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Reuters: Gang Bill To Die In House?
H/T One Old Vet
The Reuters news agency may be owned by a faceless Conglomerate nowadays but it retains much of the curious British concept that gave rise to the Westminster parliamentary process and the American political system – that political action should stem from evaluation of the relative merits of argument rather than the application of force, the method preferred by the American MSM.
So Will immigration reform get killed in Republican-led House? By Thomas Ferraro May 25, 2013 actually quotes Amnesty opponents and gives space to their arguments!!!
The problem: House Republicans are far from convinced by arguments from party leaders that passage of the bill would help Republicans draw support from Hispanic voters. Many also believe any kind of amnesty for the estimated 11 million immigrants who are in the United States illegally is just plain wrong.
"There is no evidence to support this idea that Republicans will pick up a lot of votes if we give amnesty to 11 million folks," said Representative Tim Huelskamp, a Kansas Republican.
VDARE.com: or that they need to.
...the Republican National Committee endorsed comprehensive immigration reform in March, saying that without reaching out to the fastest-growing large segment of the U.S. voting population, the party could say goodbye to the presidency for generations to come…
But Huelskamp noted that Republican Senator John McCain failed to attract much Hispanic support in his 2008 presidential campaign despite having crafted and pushed a sweeping immigration bill the year before that was ultimately rejected.
McCain picked up 31 percent of the Hispanic vote in 2008 against Obama, just 4 percentage points more than 2012 Republican presidential nominee Mitt Romney ended up with against Obama four years later.
...many Republicans remain unconvinced, particularly in the House, where only 39 of the 233 members come from districts that are 20 percent or more Hispanic, according to a recent study by Alex Engler in the Georgetown (University) Public Policy Review.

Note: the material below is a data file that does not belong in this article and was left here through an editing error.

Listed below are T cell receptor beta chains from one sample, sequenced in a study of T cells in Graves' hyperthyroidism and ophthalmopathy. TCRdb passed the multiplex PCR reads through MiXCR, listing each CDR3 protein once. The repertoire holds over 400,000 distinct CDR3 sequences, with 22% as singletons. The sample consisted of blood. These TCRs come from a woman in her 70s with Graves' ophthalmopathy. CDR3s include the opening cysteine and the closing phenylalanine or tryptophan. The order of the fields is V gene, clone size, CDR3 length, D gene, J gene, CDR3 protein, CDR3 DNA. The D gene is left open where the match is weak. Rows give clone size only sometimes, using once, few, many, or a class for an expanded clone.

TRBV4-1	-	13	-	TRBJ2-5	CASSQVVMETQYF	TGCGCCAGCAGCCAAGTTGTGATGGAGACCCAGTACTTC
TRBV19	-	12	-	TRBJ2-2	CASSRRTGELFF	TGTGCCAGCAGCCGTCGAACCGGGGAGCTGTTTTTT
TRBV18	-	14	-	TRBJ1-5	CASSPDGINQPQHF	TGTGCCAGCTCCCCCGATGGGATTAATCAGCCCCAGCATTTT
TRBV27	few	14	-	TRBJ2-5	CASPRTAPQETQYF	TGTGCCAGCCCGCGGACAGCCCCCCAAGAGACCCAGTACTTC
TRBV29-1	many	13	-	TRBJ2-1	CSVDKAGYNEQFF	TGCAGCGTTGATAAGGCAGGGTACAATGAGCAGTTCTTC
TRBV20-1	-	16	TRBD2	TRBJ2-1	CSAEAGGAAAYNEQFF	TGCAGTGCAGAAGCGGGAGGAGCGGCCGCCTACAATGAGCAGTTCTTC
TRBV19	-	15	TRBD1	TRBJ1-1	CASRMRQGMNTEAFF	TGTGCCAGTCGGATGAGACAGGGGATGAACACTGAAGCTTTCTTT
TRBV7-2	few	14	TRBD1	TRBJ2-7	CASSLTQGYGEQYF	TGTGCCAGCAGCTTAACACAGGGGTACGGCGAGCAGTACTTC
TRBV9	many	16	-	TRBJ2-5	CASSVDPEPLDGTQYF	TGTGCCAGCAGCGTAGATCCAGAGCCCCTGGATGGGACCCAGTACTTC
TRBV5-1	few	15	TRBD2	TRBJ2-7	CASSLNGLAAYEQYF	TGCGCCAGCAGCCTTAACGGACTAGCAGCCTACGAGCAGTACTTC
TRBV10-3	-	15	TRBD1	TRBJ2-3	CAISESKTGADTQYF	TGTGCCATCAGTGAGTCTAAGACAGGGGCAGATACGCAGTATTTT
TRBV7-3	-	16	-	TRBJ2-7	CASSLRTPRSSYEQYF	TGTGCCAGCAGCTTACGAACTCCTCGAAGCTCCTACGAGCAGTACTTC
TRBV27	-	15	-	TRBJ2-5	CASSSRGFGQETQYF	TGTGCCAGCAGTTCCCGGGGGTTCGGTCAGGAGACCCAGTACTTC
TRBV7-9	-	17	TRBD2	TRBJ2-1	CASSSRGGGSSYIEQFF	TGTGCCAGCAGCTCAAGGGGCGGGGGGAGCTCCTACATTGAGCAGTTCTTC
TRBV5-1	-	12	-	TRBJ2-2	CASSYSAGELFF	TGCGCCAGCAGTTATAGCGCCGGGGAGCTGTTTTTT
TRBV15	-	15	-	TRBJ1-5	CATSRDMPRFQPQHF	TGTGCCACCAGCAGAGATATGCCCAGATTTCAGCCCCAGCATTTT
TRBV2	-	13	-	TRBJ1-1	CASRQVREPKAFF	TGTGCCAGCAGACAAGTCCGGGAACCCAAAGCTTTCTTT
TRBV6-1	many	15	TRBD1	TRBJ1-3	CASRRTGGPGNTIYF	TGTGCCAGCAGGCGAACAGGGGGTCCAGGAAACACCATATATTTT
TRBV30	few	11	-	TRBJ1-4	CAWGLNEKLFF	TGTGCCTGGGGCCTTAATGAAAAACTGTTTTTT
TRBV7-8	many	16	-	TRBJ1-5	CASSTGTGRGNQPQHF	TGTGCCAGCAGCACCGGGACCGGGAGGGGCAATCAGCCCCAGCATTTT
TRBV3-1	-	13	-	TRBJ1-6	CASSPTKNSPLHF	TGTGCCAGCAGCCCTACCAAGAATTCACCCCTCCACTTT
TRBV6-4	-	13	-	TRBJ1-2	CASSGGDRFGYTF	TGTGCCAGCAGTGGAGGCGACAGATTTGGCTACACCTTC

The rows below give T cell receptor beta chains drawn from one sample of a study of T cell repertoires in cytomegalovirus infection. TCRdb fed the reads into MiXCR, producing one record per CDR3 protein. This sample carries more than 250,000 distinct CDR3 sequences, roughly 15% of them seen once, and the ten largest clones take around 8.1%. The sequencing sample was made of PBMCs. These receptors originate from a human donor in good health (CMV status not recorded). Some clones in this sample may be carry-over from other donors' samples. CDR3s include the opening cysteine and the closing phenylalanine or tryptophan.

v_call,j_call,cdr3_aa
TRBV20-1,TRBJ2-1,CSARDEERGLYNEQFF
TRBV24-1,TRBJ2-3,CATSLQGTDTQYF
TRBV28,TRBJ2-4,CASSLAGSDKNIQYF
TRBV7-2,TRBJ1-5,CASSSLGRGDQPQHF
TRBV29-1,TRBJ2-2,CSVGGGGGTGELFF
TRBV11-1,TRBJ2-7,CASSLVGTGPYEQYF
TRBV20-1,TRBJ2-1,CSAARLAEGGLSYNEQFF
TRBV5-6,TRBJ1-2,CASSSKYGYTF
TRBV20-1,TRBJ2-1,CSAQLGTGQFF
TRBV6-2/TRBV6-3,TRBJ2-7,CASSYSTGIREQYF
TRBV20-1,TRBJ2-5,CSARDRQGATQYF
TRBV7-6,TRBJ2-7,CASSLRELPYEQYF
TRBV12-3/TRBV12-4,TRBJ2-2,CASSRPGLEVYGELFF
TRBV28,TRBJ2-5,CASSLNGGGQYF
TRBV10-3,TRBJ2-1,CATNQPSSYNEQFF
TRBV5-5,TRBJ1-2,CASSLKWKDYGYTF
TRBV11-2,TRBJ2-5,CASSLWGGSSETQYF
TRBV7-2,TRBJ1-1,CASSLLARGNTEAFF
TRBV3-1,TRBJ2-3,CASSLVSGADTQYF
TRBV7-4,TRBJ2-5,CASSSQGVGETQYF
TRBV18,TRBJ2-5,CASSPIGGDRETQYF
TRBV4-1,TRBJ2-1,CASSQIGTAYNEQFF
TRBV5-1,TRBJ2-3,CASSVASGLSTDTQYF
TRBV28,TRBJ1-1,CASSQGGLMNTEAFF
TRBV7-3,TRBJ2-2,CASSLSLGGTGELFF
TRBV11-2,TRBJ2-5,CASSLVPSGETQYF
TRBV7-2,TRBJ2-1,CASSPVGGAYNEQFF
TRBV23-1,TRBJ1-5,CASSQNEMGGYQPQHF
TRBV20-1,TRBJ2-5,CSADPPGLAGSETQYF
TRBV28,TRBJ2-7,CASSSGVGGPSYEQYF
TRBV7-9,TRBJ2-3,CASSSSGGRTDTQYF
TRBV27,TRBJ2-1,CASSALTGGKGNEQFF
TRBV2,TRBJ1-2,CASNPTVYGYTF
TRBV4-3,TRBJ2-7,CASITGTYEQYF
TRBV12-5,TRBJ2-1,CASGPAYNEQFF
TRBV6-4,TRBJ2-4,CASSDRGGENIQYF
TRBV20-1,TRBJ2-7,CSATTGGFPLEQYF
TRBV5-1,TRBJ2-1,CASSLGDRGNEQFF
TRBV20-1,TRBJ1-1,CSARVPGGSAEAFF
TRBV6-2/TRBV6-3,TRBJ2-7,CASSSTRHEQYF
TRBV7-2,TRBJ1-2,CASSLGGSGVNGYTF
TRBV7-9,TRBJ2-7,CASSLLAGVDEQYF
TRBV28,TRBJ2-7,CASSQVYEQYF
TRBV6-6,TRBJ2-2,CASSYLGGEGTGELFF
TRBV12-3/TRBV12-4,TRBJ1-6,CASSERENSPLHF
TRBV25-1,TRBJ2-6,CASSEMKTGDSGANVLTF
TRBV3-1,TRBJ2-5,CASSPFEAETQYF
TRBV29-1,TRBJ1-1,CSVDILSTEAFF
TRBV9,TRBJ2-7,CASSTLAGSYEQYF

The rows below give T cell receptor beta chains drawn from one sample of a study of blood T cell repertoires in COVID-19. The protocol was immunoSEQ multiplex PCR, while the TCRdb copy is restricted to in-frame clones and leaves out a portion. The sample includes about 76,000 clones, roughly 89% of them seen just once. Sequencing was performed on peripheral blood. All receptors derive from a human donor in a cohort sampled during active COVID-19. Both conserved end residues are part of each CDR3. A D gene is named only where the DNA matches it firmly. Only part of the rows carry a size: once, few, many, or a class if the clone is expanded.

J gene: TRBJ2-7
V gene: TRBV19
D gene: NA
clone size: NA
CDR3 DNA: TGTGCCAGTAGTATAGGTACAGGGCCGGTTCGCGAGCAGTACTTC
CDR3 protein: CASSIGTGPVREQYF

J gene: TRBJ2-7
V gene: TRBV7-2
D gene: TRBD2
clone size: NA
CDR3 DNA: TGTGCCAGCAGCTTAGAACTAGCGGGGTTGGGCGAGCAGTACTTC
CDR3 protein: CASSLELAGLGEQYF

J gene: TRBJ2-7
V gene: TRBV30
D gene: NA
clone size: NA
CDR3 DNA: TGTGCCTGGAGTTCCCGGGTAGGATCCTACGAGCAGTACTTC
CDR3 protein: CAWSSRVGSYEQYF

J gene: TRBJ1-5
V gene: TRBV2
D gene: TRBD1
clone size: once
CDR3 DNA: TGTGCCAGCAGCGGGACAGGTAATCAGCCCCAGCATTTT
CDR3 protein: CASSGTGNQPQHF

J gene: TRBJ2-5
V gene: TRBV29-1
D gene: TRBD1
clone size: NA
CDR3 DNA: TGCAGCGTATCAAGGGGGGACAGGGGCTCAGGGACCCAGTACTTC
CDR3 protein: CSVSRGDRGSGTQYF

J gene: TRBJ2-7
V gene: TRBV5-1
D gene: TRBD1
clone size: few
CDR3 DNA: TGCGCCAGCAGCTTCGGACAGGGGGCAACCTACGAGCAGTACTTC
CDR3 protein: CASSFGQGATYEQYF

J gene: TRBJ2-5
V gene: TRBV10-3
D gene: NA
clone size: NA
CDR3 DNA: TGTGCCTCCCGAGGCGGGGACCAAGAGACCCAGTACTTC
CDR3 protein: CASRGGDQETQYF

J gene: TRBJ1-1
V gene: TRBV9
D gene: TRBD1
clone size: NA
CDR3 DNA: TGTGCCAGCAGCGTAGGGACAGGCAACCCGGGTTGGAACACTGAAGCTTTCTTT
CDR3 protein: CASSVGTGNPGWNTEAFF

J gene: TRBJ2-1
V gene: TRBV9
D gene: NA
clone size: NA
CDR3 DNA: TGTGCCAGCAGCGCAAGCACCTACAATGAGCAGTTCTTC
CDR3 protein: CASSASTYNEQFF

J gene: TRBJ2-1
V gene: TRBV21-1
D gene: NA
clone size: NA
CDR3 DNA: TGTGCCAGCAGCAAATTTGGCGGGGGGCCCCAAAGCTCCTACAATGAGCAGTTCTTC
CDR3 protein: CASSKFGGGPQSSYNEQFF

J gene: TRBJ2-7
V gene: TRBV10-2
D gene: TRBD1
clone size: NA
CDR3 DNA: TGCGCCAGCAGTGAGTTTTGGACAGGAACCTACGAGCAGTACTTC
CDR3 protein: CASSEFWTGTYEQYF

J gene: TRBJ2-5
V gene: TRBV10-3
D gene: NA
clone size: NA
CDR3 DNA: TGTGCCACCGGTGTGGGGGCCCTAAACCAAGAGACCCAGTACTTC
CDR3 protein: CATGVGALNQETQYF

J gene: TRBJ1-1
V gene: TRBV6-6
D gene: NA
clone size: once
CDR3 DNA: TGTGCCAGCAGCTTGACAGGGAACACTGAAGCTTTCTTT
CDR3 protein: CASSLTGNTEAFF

And then under the sub head “POLITICS ASIDE” finds space for Congressman Mo Brooks, one of the most articulate and consequently least heard Amnesty opponents
Brooks said the political benefit to Republicans should not matter.
"We can't afford to give amnesty to every person who wants to illegally cross our borders," he said. "We don't have enough money in our piggy bank. Amnesty begets more amnesty.
"I cannot in good conscience ratify illegal conduct with my vote. Any Republican who advocates ratifying illegal conduct with their vote is subverting the very principles that made the United States a great nation."
This is not an anti Amnesty piece. Reuters also quotes
Representative Raul Labrador, an Idaho Republican and a member of a group of eight House members seeking to craft a bipartisan bill of their own, said: "We aren't going to win any votes if we do immigration reform. But we might actually do the right thing for America, which is the most important thing
Or the right thing for a Puerto Rican Immigration Lawyer who is also a Mormon.
The illustration at the top is from One Old Vet’s presentation of Sen. Sessions: Senate immigration bill will 'hammer working Americans' by Bernie Becker The Hill 05/25/13
“This is far, far too many low-skilled workers that are going to take jobs and pull down wages of people unemployed and underemployed right now,” Sessions, a senior member of the Senate Judiciary Committee, said on Fox Business.
As far as I can see, this is the only mention of this critical subject in all the weekend coverage of the Amnesty/Immigration Acceleration Bill.